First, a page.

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Used electric SUVs: Jaguar I-Pace vs Mercedes EQC interiors

Our favourite used electric SUV, the Jaguar I-Pace, now faces an equally prestigious (and similarly priced) challenger, the Mercedes EQC. Can the I-Pace retain its crown?...

Jaguar I-Pace interior

Behind the wheel

Driving position, visibility, infotainment, build quality

The Jaguar I-Pace and the Mercedes EQC approach their SUV roles differently. The EQC is more traditional – it's taller with a higher driving position that gives you better front visibility along its horizontal bonnet. It's easier to judge when parking than in the I-Pace, where you sit lower down, unable to see the steeply sloping snout from the driver’s seat. The I-Pace's thicker front pillars don’t help, and you find yourself leaning forwards at junctions to see what’s lurking behind them.

Both cars have relatively shallow rear screens and thick rear pillars, but salvation comes in the form of standard 360-degree cameras and rear parking sensors (as well as front ones) to help out when you're reversing. You're not left living on your wits at night, either, thanks to highly effective adaptive LED headlights.

The I-Pace’s optional Performance seats have bigger side bolsters to keep you from sliding around in corners and 14-way electric adjustment (the standard seats adjust 18 ways). The driver’s seat in the EQC adjusts electrically and is just as comfortable on a long motorway run. It doesn’t hold you in place as firmly through corners, though.

Mercedes EQC interior

There’s plenty of adjustment to both cars' steering wheels and they have crisp, modern digital instrument panels. You can configure those to display all sorts of information, using touch-sensitive pads on the EQC’s steering wheel or the fiddlier conventional buttons in the I-Pace.

The EQC’s physical air-con controls are a paragon of straightforwardness. The I-Pace’s are harder to use because they're on one of two touchscreens with their own layers of menus, although you do get physical dials for adjusting the temperature. The screen’s angle means it catches the sun, making it harder to read.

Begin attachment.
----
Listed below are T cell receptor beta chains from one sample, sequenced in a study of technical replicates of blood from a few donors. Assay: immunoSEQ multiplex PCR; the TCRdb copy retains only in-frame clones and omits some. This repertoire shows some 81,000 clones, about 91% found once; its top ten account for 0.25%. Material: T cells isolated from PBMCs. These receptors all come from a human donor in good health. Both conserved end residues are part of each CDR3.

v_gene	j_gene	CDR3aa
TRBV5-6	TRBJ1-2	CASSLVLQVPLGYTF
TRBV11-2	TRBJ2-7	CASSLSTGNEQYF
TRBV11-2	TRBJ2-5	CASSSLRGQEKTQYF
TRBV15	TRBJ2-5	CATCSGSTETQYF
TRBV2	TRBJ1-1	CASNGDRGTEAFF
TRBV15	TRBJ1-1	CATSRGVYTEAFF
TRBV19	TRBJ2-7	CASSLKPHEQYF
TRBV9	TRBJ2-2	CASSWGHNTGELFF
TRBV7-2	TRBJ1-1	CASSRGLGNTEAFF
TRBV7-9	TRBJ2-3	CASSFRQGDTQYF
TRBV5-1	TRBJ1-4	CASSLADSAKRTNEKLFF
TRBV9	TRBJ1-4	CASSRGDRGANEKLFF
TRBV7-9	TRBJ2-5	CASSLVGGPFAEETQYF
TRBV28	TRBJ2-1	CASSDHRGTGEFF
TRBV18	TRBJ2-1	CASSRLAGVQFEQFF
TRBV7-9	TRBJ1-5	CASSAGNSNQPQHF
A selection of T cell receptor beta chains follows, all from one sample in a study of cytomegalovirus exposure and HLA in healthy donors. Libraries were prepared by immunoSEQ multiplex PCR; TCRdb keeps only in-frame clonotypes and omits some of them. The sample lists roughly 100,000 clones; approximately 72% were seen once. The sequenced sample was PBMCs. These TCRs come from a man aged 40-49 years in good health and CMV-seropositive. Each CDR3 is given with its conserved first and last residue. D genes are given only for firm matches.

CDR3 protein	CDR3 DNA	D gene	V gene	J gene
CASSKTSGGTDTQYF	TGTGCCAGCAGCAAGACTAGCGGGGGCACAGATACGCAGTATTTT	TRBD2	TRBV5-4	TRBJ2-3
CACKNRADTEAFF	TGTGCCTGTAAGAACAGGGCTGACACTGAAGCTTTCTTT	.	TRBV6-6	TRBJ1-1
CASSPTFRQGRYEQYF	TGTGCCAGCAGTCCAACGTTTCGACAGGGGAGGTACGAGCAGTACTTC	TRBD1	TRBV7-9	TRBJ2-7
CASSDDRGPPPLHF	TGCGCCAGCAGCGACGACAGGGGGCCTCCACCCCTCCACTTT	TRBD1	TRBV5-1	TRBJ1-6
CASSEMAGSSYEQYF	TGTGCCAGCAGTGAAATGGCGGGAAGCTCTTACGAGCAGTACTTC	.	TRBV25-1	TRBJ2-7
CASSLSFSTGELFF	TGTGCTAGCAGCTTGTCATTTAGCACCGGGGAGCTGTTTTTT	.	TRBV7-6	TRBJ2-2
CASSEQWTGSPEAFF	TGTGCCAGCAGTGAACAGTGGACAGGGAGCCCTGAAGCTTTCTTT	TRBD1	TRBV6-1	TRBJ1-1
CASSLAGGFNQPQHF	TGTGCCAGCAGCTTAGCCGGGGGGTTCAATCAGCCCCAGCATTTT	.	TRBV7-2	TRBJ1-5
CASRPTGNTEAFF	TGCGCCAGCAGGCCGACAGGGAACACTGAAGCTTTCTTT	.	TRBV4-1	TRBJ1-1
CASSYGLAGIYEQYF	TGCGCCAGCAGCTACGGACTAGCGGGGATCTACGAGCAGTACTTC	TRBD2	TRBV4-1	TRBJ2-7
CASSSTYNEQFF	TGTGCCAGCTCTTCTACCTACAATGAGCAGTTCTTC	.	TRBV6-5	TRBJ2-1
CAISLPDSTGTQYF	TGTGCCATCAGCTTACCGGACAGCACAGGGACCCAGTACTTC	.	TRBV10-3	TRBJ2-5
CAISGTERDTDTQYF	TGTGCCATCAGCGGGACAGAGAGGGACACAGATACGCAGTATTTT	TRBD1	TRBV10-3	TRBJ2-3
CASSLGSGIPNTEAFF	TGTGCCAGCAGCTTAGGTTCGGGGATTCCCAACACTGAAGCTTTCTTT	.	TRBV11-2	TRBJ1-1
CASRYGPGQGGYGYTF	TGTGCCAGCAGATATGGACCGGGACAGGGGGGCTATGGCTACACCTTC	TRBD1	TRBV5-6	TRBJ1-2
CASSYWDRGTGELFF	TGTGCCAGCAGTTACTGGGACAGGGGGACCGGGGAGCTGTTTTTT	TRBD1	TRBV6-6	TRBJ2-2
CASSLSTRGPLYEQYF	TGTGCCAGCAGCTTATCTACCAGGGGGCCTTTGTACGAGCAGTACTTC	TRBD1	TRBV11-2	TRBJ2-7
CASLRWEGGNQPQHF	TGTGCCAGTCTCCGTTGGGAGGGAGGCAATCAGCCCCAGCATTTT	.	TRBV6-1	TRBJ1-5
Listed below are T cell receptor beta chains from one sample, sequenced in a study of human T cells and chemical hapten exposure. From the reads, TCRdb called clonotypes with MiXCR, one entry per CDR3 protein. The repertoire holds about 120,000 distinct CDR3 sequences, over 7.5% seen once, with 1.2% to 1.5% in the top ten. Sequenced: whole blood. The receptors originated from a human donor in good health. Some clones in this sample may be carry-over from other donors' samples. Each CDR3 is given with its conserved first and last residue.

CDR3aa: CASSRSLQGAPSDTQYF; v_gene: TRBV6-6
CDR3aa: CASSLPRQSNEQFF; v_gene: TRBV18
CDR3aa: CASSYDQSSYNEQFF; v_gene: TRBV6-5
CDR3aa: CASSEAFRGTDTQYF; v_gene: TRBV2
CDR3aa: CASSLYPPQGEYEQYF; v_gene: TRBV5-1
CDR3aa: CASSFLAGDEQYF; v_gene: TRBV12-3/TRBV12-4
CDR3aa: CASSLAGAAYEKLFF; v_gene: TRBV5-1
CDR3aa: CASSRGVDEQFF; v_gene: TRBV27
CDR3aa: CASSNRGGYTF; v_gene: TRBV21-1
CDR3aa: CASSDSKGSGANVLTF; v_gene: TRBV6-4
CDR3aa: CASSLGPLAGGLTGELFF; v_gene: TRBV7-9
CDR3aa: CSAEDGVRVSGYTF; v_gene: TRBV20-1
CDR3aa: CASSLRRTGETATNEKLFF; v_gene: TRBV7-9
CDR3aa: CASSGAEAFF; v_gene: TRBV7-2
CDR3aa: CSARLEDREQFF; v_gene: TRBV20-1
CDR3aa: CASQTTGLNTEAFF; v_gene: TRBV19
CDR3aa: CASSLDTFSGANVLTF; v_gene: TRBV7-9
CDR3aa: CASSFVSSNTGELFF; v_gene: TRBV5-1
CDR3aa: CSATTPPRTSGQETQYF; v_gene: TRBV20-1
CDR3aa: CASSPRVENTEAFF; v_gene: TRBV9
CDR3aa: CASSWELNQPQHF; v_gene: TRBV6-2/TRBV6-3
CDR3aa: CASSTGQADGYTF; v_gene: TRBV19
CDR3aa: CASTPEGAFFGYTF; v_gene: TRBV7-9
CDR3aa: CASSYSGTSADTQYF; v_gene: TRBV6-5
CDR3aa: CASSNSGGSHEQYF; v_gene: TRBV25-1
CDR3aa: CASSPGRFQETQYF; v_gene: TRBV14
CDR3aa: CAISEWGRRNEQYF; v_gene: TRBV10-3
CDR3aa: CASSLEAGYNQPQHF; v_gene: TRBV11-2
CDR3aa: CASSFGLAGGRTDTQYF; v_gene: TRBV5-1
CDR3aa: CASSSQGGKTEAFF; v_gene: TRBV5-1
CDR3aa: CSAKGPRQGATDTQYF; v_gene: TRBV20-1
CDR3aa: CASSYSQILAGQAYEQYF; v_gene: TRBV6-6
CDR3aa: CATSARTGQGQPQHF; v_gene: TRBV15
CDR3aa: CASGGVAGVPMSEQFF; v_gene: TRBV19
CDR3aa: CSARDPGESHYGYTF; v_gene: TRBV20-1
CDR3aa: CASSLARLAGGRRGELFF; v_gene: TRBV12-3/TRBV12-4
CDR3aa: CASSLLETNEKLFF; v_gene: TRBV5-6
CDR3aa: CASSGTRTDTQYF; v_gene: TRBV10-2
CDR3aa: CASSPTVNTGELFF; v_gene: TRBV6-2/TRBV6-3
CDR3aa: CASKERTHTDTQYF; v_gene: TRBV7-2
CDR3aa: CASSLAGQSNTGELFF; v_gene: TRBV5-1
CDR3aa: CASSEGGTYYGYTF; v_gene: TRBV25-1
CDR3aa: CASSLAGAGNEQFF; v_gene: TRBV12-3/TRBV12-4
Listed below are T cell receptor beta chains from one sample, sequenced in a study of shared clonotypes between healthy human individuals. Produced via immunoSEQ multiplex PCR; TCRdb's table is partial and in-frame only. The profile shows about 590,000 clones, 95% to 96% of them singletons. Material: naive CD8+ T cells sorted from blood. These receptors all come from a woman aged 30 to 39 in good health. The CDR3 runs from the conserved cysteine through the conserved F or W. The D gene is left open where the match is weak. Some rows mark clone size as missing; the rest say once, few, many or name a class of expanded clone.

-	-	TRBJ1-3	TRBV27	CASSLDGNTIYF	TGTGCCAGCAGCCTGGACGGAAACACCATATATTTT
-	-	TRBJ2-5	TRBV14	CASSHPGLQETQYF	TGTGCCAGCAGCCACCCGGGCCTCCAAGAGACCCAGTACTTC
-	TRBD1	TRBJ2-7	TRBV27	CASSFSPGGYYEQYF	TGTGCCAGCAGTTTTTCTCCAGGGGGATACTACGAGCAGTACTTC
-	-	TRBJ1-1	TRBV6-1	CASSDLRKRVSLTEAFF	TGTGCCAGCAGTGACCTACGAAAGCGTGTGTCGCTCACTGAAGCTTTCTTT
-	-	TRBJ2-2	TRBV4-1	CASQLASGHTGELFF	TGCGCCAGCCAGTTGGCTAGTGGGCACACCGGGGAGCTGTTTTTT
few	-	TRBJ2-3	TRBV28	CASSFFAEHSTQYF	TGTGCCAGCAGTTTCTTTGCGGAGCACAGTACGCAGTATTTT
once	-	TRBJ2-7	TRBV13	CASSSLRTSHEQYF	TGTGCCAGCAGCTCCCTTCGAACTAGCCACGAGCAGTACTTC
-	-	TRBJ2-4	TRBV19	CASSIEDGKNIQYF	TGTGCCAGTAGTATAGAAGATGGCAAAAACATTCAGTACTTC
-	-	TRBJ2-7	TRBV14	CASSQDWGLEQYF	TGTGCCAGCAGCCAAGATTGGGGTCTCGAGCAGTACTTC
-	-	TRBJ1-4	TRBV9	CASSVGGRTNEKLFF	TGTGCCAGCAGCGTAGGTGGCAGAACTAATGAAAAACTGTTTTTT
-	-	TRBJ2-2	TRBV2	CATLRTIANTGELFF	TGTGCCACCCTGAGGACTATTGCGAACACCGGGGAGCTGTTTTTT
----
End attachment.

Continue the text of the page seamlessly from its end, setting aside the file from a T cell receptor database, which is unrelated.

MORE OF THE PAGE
Both interiors look very upmarket. In the I-Pace, there's a mix of leather and brightwork while in the EQC you get a swish avant-garde theme.

If you look at them more closely, though, there are weaknesses. The I-Pace’s genuine metal trims have some sharp edges and the chromed plastics don’t feel especially premium. The EQC is let down by a cheap splodge of moulded plastic around the central air vents that flexes with the lightest of touches. It also has more cheap-looking harder plastics in the rear seat area.

Infotainment systems

Jaguar I-Pace

Jaguar I-Pace infotainment

The infotainment system is controlled by the upper 10.0in touchscreen, which is not as sharp as the EQC’s screen and is less responsive at times. You get Apple CarPlay/Android Auto integration (so you can use your phone’s software instead) plus 4G wifi and an app to see the car’s status and send information to it remotely. A punchy 825-watt, 15-speaker Meridian sound system is included with HSE trim.

Mercedes EQC

Mercedes EQC infotainment

The Mercedes EQC comes with natural-speech voice recognition, along the lines of Amazon Alexa. It’s pretty attentive, but you can also control the infotainment with the 10.25in touchscreen or (more easily when driving) a touchpad on the centre console. Like the Jaguar I-Pace system, it’s well-equipped, but it also has better graphics and responsiveness. The standard 590-watt, 13-speaker Burmester sound system sounds a tad flat.

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